Liverpool is a very special football club. Their critics might not like to admit it, but it’s true. It not only has an incredible history that is rivalled by only one club in the entire country, it also has a large and loyal fan base that will never allow the club to slip below the standards they expect of it. Fans of other clubs are quick to call Liverpool’s supporters ‘deluded’, keen to point out that the club has only won one League Cup since 2007. But it’s that willingness to be deluded that not only allows Liverpool’s fans to keep going but also to achieve the impossible. Here’s Roy Henderson on Twitter:
If a football club, or anything else in life, is gonna overachieve, the starting point is everyone having unreasonable expectations.
— Roy Henderson (@royhendo) October 7, 2015
In other words, if you want to have the fifth highest wage bill in the league and then go on to win the championship then you need to be completely deluded in order to even think it might be possible in the first place. Jurgen Klopp is the type of manager that can offer exactly that sort of delusion to players and fans that are desperate to believe. There’s also something particularly unique about Liverpool’s fans and the way they view their manager. In many ways it can be a destructive thing; the cult of the manager is such on Merseyside that every problem at the club can be laid at his feet.
Though we now know the destruction that was being wrought on the club by Hicks and Gillett when Rafa was trying to take the Reds to their first title in 2008 – 2009, many supporters at the time felt any problems at Anfield were the fault of the Spaniard and not the American cowboys. Perhaps it’s because of the way Bill Shankly changed Liverpool from a mediocre team into the best team in the country. Maybe it’s because Bob Paisley changed the team from the best in the country to the best in the world. It could be down to how Kenny Dalglish took the woes of the city of Liverpool onto his shoulders in the aftermath of the Hillsborough disaster. Whatever the reason, Liverpool supporters love managers who offer some character and personality from the Anfield hot seat.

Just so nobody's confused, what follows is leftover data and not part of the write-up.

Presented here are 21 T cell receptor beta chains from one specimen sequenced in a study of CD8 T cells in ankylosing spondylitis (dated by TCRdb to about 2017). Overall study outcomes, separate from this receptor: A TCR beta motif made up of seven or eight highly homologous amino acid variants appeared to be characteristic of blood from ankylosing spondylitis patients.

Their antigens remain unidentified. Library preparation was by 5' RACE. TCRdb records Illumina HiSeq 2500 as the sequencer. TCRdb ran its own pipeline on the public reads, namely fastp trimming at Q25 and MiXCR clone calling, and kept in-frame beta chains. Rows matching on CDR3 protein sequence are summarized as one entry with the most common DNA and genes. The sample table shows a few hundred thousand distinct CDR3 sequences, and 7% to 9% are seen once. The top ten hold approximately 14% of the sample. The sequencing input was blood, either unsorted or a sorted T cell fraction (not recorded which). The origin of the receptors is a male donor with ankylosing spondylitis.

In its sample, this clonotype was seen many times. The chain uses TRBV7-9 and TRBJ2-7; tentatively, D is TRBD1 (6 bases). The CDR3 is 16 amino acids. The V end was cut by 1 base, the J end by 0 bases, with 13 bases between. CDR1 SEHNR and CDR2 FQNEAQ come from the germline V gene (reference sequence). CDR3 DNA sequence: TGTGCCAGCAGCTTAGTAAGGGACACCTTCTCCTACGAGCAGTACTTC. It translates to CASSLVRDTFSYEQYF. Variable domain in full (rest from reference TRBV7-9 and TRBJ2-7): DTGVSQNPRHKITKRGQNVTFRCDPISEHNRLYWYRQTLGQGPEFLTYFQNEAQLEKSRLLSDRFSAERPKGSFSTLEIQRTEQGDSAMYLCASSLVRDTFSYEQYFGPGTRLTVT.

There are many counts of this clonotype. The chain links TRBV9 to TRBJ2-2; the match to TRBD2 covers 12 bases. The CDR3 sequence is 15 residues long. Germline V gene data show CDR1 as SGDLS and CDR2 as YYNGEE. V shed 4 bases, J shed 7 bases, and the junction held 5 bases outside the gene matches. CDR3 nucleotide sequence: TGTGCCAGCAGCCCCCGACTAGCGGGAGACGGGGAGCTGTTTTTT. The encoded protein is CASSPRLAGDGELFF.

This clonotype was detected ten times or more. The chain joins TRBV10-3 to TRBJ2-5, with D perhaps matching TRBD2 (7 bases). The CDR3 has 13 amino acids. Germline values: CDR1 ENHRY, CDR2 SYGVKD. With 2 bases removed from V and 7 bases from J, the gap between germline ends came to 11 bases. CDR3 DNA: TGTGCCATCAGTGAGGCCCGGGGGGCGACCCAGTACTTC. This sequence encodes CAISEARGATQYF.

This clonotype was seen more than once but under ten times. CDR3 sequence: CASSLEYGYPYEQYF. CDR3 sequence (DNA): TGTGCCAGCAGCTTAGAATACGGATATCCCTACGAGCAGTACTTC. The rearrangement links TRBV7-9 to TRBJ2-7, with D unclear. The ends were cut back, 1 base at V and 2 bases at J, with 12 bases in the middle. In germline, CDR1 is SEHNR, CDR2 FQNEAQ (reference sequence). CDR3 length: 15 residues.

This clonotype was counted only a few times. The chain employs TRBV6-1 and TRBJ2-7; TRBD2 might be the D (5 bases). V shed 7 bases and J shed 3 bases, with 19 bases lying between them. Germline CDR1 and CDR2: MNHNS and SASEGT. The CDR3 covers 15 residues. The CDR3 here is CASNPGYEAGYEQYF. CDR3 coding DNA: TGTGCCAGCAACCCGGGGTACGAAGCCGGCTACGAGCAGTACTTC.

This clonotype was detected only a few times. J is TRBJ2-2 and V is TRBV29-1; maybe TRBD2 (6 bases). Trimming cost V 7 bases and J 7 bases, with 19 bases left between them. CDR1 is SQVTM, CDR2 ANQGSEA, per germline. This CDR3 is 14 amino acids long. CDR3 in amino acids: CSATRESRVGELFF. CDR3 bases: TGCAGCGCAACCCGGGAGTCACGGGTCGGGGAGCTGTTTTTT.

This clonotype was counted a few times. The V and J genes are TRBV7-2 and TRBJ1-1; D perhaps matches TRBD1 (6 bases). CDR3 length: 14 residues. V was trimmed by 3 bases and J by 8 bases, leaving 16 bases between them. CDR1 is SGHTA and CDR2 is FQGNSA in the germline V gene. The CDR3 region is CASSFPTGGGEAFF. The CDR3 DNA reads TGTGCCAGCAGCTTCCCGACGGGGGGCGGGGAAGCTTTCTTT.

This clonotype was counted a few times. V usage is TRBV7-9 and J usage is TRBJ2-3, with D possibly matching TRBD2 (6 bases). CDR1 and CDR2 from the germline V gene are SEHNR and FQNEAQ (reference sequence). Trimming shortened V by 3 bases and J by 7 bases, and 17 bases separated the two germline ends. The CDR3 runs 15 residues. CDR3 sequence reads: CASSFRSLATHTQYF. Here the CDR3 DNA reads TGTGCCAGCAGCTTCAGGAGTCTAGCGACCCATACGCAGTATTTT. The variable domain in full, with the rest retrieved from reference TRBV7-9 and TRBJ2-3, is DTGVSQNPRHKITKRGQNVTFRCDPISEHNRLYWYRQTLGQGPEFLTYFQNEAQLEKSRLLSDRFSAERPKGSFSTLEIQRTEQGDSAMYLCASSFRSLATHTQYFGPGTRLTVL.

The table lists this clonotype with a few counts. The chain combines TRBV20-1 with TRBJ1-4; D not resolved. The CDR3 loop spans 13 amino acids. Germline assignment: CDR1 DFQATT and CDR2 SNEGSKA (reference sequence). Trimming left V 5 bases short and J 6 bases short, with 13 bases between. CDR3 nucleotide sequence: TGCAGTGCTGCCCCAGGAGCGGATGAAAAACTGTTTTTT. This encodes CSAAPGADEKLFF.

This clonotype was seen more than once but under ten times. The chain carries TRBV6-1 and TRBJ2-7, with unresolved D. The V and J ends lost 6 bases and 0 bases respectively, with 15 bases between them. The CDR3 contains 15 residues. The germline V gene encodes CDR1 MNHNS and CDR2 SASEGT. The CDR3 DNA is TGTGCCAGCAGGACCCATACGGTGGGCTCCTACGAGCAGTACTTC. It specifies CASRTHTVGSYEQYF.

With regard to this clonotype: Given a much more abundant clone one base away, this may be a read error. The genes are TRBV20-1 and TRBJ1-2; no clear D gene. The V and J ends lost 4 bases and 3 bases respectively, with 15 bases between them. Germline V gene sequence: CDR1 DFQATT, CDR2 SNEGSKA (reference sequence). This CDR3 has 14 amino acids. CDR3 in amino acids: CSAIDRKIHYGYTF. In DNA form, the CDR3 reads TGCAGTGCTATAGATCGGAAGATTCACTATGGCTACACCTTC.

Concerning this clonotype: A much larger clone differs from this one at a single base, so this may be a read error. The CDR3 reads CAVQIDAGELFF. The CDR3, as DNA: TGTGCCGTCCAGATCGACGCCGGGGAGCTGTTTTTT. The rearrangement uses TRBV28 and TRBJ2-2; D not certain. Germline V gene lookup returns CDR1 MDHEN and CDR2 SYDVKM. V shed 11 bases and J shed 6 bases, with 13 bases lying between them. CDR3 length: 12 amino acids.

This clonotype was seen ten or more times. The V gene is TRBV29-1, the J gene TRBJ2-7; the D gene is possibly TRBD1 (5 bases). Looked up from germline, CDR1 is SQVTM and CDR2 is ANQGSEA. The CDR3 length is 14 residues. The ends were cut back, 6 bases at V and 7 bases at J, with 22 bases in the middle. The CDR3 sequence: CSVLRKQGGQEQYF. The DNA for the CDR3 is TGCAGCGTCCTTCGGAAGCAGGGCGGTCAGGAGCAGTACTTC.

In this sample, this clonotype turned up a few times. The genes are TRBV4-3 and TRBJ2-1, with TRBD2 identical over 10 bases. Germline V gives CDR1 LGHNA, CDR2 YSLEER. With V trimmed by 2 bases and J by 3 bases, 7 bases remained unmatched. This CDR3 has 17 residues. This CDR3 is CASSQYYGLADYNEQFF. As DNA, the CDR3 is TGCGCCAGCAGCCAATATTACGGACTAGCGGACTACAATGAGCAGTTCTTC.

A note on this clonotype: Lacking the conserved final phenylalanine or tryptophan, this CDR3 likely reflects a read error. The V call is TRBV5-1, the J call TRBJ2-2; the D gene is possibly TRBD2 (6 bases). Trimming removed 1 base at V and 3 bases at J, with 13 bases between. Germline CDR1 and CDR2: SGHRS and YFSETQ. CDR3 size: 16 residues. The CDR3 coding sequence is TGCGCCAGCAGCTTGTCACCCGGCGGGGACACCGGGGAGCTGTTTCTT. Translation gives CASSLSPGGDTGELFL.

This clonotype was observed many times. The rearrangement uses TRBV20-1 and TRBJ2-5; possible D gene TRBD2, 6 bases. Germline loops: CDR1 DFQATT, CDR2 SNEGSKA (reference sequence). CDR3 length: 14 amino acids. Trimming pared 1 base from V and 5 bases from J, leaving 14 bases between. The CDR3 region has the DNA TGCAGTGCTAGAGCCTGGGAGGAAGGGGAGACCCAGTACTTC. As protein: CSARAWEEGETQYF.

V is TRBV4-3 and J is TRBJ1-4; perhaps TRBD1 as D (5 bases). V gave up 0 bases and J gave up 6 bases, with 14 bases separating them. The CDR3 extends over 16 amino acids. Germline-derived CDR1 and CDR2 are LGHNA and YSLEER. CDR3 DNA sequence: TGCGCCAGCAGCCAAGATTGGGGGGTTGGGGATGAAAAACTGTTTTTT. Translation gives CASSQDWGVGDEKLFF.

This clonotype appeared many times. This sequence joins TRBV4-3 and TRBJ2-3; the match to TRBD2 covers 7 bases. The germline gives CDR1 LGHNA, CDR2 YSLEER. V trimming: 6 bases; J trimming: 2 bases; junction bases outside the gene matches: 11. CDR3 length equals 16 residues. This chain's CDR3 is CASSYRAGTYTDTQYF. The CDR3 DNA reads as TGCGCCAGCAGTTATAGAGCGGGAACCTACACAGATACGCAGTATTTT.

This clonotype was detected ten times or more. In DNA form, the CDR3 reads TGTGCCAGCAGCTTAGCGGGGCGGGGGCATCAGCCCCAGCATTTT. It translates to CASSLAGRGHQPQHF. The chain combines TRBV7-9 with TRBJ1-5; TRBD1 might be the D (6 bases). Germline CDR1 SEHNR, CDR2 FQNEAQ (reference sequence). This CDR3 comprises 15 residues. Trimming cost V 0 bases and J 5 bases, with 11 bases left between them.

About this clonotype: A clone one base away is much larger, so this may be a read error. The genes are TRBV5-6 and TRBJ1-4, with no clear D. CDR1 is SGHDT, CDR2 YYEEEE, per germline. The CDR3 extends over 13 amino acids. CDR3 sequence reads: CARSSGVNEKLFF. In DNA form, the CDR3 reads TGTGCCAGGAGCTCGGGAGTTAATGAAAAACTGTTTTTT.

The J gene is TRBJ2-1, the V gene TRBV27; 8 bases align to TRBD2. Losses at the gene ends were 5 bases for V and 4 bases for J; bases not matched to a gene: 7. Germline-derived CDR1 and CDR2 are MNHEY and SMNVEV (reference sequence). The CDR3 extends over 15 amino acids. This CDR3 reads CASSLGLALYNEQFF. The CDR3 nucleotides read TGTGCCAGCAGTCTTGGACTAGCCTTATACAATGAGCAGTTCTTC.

It is that ability to ignite the passion of the Anfield crowd that those who question Klopp’s appointment fail to understand. He made a connection with the Dortmund fans to the extent that they refused to call for his sacking even when they were in the relegation zone for most of his final season. They said, “You gave us our best times so we’ll stick with you in your worst times”. Jurgen Klopp will tap into the same working class vein of wanting to succeed at Liverpool as he did in Dortmund. He will give the fans something to believe in, something to shout about. He is the very definition of the sort of manager that not only has a bit of a cult about him but also actively encourages the development of it.
There’s a suggestion that Liverpool have not been the same team since they lost the irrepressible spirit of Luis Suarez and that they won’t return to being the same force on the pitch unless they can bring in someone with the same effervescence. But what it is to say that that irrepressibility necessarily needs to be on the pitch itself? Can a never say die attitude and desire to win at all costs not be supplied from the sidelines? Here’s a quote from Klopp about his time at Dortmund but one that could so easily apply to his new time at Liverpool: